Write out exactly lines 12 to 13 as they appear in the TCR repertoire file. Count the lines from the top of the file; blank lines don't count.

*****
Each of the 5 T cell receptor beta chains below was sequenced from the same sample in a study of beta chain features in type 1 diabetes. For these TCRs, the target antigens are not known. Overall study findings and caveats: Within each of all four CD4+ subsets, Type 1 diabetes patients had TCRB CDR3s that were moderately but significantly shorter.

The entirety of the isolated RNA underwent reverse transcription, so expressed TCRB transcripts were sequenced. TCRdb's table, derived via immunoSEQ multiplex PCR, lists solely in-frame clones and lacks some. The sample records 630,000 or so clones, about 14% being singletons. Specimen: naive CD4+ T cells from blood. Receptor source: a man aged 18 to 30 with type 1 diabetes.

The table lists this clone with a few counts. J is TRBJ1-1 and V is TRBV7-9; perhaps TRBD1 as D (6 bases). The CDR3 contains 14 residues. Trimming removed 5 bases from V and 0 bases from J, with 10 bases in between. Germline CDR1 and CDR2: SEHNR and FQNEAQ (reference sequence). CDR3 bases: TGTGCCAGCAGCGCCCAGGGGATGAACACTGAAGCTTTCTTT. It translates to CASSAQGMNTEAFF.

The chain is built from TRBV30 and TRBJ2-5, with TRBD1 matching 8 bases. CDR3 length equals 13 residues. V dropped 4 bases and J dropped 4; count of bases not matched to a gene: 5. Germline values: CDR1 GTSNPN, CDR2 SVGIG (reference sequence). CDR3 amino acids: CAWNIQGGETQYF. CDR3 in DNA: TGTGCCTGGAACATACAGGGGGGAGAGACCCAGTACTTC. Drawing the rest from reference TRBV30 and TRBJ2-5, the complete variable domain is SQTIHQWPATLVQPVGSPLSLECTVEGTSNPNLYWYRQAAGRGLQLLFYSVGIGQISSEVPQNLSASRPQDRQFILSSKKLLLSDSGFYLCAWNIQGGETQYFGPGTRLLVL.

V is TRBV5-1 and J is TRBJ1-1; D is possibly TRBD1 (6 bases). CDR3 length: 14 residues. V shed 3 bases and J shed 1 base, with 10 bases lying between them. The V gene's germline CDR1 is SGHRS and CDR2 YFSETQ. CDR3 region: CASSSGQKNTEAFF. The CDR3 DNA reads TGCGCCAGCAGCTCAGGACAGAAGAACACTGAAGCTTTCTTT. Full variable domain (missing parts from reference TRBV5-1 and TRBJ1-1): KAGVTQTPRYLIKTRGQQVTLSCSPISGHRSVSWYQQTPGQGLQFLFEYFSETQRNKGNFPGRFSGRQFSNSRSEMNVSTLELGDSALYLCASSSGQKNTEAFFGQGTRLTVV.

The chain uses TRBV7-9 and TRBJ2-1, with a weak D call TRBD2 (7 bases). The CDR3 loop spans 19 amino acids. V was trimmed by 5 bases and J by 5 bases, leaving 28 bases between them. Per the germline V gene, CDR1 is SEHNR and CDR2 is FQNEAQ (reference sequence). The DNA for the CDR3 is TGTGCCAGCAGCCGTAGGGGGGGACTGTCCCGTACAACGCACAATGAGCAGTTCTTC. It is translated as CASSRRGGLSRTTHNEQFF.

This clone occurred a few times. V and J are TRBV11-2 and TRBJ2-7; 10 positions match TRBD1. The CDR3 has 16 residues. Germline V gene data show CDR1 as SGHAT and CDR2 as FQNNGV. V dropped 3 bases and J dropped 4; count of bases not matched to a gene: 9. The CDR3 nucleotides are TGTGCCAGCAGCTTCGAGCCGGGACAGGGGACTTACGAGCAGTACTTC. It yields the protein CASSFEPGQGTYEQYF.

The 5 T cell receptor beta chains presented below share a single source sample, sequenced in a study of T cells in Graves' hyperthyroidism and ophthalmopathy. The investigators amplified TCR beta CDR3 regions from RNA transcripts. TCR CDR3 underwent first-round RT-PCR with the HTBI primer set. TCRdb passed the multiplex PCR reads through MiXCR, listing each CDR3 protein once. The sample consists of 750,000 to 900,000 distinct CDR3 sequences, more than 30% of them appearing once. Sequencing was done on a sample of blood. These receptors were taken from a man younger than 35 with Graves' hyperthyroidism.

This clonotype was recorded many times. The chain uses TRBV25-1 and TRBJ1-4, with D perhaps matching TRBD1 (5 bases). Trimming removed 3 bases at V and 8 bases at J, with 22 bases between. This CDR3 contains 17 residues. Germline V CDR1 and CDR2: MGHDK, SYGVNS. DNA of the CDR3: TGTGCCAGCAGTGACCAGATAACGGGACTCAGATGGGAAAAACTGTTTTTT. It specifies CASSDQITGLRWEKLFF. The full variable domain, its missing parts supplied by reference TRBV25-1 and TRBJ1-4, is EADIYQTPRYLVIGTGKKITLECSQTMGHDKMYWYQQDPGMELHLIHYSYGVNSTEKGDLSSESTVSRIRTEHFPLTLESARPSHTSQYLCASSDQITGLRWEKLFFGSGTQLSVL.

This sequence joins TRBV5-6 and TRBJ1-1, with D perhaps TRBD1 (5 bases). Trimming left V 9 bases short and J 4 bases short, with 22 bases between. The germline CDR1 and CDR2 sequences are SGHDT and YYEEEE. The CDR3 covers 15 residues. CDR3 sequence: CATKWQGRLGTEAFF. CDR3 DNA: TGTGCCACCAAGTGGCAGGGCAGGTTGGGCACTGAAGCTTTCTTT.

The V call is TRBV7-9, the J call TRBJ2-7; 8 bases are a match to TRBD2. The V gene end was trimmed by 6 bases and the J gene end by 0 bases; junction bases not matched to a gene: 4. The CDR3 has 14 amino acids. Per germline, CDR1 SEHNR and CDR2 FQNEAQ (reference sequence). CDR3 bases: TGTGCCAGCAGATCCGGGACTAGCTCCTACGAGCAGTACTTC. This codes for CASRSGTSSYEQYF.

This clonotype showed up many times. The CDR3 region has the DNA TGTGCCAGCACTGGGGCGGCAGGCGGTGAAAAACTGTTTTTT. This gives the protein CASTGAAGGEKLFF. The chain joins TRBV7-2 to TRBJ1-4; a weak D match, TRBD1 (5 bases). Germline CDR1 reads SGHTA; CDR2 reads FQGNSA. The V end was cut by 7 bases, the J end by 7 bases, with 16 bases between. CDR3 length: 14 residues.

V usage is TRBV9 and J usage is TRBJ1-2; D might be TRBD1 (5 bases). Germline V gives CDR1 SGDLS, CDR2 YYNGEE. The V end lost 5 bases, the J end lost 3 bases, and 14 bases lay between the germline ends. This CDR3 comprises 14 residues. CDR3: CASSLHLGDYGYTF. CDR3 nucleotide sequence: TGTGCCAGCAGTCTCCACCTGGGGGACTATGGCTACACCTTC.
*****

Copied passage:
This clonotype showed up many times. The CDR3 region has the DNA TGTGCCAGCACTGGGGCGGCAGGCGGTGAAAAACTGTTTTTT. This gives the protein CASTGAAGGEKLFF. The chain joins TRBV7-2 to TRBJ1-4; a weak D match, TRBD1 (5 bases). Germline CDR1 reads SGHTA; CDR2 reads FQGNSA. The V end was cut by 7 bases, the J end by 7 bases, with 16 bases between. CDR3 length: 14 residues.

V usage is TRBV9 and J usage is TRBJ1-2; D might be TRBD1 (5 bases). Germline V gives CDR1 SGDLS, CDR2 YYNGEE. The V end lost 5 bases, the J end lost 3 bases, and 14 bases lay between the germline ends. This CDR3 comprises 14 residues. CDR3: CASSLHLGDYGYTF. CDR3 nucleotide sequence: TGTGCCAGCAGTCTCCACCTGGGGGACTATGGCTACACCTTC.